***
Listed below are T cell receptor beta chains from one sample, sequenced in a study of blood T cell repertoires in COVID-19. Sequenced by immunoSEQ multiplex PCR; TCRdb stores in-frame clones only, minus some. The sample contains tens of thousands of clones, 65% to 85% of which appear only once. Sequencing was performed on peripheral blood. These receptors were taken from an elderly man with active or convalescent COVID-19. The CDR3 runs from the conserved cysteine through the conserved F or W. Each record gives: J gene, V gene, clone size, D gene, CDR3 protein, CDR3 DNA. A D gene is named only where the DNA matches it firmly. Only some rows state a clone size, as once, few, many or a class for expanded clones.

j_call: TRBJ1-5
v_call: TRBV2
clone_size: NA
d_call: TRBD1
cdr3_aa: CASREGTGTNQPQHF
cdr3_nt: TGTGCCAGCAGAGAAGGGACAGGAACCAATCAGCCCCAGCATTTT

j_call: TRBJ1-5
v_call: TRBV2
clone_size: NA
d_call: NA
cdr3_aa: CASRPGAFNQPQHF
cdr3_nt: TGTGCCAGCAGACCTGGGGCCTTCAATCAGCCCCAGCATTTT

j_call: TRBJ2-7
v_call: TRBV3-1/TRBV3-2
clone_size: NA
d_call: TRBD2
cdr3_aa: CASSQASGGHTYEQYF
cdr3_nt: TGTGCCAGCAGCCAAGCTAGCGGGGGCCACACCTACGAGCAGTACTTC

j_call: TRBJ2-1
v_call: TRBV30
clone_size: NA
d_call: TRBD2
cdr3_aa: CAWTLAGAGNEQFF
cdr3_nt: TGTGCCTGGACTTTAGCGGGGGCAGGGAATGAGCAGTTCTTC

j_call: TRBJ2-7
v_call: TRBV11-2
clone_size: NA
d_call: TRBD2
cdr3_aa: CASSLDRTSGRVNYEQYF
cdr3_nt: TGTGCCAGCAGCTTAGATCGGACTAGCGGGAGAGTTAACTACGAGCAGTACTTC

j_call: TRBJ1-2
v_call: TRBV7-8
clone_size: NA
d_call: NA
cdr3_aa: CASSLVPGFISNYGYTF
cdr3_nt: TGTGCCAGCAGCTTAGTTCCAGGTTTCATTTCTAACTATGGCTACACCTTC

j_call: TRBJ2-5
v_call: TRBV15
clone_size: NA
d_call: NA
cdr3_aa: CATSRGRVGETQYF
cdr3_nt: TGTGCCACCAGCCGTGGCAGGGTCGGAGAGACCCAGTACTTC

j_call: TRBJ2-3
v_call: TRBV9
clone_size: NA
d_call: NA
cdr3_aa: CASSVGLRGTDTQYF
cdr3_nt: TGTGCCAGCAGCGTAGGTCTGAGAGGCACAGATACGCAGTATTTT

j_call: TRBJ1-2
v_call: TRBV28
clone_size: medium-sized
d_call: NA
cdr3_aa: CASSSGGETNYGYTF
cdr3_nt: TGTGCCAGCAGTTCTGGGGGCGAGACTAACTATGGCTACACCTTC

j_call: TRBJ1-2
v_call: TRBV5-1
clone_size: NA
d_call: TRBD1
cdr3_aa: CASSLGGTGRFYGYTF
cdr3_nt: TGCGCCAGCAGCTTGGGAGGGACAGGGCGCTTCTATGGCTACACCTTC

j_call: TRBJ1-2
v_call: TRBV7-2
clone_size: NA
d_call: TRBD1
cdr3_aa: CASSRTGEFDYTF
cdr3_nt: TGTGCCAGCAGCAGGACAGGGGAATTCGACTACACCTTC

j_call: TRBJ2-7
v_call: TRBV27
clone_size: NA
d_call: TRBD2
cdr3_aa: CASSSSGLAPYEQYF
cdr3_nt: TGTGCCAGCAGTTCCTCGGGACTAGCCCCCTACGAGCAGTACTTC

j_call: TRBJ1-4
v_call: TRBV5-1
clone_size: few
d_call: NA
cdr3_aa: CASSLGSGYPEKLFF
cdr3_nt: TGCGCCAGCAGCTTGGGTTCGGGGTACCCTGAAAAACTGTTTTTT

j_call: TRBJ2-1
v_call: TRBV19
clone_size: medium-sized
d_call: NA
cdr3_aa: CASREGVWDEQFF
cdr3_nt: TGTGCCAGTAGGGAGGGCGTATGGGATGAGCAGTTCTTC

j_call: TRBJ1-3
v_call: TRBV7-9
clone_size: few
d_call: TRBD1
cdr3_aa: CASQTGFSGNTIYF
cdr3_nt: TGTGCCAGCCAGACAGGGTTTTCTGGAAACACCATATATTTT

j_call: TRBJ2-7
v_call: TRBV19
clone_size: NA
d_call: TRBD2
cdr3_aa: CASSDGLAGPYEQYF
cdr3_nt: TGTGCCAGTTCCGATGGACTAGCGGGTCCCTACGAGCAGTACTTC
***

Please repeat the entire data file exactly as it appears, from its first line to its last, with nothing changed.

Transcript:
Listed below are T cell receptor beta chains from one sample, sequenced in a study of blood T cell repertoires in COVID-19. Sequenced by immunoSEQ multiplex PCR; TCRdb stores in-frame clones only, minus some. The sample contains tens of thousands of clones, 65% to 85% of which appear only once. Sequencing was performed on peripheral blood. These receptors were taken from an elderly man with active or convalescent COVID-19. The CDR3 runs from the conserved cysteine through the conserved F or W. Each record gives: J gene, V gene, clone size, D gene, CDR3 protein, CDR3 DNA. A D gene is named only where the DNA matches it firmly. Only some rows state a clone size, as once, few, many or a class for expanded clones.

j_call: TRBJ1-5
v_call: TRBV2
clone_size: NA
d_call: TRBD1
cdr3_aa: CASREGTGTNQPQHF
cdr3_nt: TGTGCCAGCAGAGAAGGGACAGGAACCAATCAGCCCCAGCATTTT

j_call: TRBJ1-5
v_call: TRBV2
clone_size: NA
d_call: NA
cdr3_aa: CASRPGAFNQPQHF
cdr3_nt: TGTGCCAGCAGACCTGGGGCCTTCAATCAGCCCCAGCATTTT

j_call: TRBJ2-7
v_call: TRBV3-1/TRBV3-2
clone_size: NA
d_call: TRBD2
cdr3_aa: CASSQASGGHTYEQYF
cdr3_nt: TGTGCCAGCAGCCAAGCTAGCGGGGGCCACACCTACGAGCAGTACTTC

j_call: TRBJ2-1
v_call: TRBV30
clone_size: NA
d_call: TRBD2
cdr3_aa: CAWTLAGAGNEQFF
cdr3_nt: TGTGCCTGGACTTTAGCGGGGGCAGGGAATGAGCAGTTCTTC

j_call: TRBJ2-7
v_call: TRBV11-2
clone_size: NA
d_call: TRBD2
cdr3_aa: CASSLDRTSGRVNYEQYF
cdr3_nt: TGTGCCAGCAGCTTAGATCGGACTAGCGGGAGAGTTAACTACGAGCAGTACTTC

j_call: TRBJ1-2
v_call: TRBV7-8
clone_size: NA
d_call: NA
cdr3_aa: CASSLVPGFISNYGYTF
cdr3_nt: TGTGCCAGCAGCTTAGTTCCAGGTTTCATTTCTAACTATGGCTACACCTTC

j_call: TRBJ2-5
v_call: TRBV15
clone_size: NA
d_call: NA
cdr3_aa: CATSRGRVGETQYF
cdr3_nt: TGTGCCACCAGCCGTGGCAGGGTCGGAGAGACCCAGTACTTC

j_call: TRBJ2-3
v_call: TRBV9
clone_size: NA
d_call: NA
cdr3_aa: CASSVGLRGTDTQYF
cdr3_nt: TGTGCCAGCAGCGTAGGTCTGAGAGGCACAGATACGCAGTATTTT

j_call: TRBJ1-2
v_call: TRBV28
clone_size: medium-sized
d_call: NA
cdr3_aa: CASSSGGETNYGYTF
cdr3_nt: TGTGCCAGCAGTTCTGGGGGCGAGACTAACTATGGCTACACCTTC

j_call: TRBJ1-2
v_call: TRBV5-1
clone_size: NA
d_call: TRBD1
cdr3_aa: CASSLGGTGRFYGYTF
cdr3_nt: TGCGCCAGCAGCTTGGGAGGGACAGGGCGCTTCTATGGCTACACCTTC

j_call: TRBJ1-2
v_call: TRBV7-2
clone_size: NA
d_call: TRBD1
cdr3_aa: CASSRTGEFDYTF
cdr3_nt: TGTGCCAGCAGCAGGACAGGGGAATTCGACTACACCTTC

j_call: TRBJ2-7
v_call: TRBV27
clone_size: NA
d_call: TRBD2
cdr3_aa: CASSSSGLAPYEQYF
cdr3_nt: TGTGCCAGCAGTTCCTCGGGACTAGCCCCCTACGAGCAGTACTTC

j_call: TRBJ1-4
v_call: TRBV5-1
clone_size: few
d_call: NA
cdr3_aa: CASSLGSGYPEKLFF
cdr3_nt: TGCGCCAGCAGCTTGGGTTCGGGGTACCCTGAAAAACTGTTTTTT

j_call: TRBJ2-1
v_call: TRBV19
clone_size: medium-sized
d_call: NA
cdr3_aa: CASREGVWDEQFF
cdr3_nt: TGTGCCAGTAGGGAGGGCGTATGGGATGAGCAGTTCTTC

j_call: TRBJ1-3
v_call: TRBV7-9
clone_size: few
d_call: TRBD1
cdr3_aa: CASQTGFSGNTIYF
cdr3_nt: TGTGCCAGCCAGACAGGGTTTTCTGGAAACACCATATATTTT

j_call: TRBJ2-7
v_call: TRBV19
clone_size: NA
d_call: TRBD2
cdr3_aa: CASSDGLAGPYEQYF
cdr3_nt: TGTGCCAGTTCCGATGGACTAGCGGGTCCCTACGAGCAGTACTTC